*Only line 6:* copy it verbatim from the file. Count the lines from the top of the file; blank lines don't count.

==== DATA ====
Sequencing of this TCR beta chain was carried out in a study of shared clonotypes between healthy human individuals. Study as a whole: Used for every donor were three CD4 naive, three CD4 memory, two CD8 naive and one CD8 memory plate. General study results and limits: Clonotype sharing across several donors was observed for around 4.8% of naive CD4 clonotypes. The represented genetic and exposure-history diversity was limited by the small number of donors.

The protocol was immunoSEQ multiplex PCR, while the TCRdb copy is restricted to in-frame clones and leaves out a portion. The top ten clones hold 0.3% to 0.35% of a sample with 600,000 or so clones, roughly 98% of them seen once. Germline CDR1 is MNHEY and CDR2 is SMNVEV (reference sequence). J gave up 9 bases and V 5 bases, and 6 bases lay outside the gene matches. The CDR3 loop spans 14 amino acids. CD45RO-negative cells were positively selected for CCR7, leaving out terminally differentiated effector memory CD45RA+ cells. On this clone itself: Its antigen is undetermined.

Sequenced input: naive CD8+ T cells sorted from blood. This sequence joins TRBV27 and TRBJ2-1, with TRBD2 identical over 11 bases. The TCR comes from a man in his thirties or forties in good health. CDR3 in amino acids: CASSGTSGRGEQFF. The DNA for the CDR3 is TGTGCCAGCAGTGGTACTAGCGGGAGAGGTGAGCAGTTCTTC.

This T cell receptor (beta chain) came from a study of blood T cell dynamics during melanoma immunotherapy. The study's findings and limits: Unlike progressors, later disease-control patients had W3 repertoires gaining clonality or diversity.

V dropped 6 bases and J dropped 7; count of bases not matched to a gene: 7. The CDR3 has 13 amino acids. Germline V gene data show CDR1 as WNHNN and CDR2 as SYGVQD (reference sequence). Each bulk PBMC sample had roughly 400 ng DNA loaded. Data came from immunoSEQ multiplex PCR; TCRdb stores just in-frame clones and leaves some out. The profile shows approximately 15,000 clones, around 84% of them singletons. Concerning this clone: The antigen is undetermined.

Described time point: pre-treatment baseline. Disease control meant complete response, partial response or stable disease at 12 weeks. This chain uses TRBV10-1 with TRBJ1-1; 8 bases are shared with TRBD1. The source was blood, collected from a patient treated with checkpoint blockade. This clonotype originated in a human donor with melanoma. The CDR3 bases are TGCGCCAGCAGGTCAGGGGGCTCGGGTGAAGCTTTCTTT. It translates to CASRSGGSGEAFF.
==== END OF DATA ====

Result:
Described time point: pre-treatment baseline. Disease control meant complete response, partial response or stable disease at 12 weeks. This chain uses TRBV10-1 with TRBJ1-1; 8 bases are shared with TRBD1. The source was blood, collected from a patient treated with checkpoint blockade. This clonotype originated in a human donor with melanoma. The CDR3 bases are TGCGCCAGCAGGTCAGGGGGCTCGGGTGAAGCTTTCTTT. It translates to CASRSGGSGEAFF.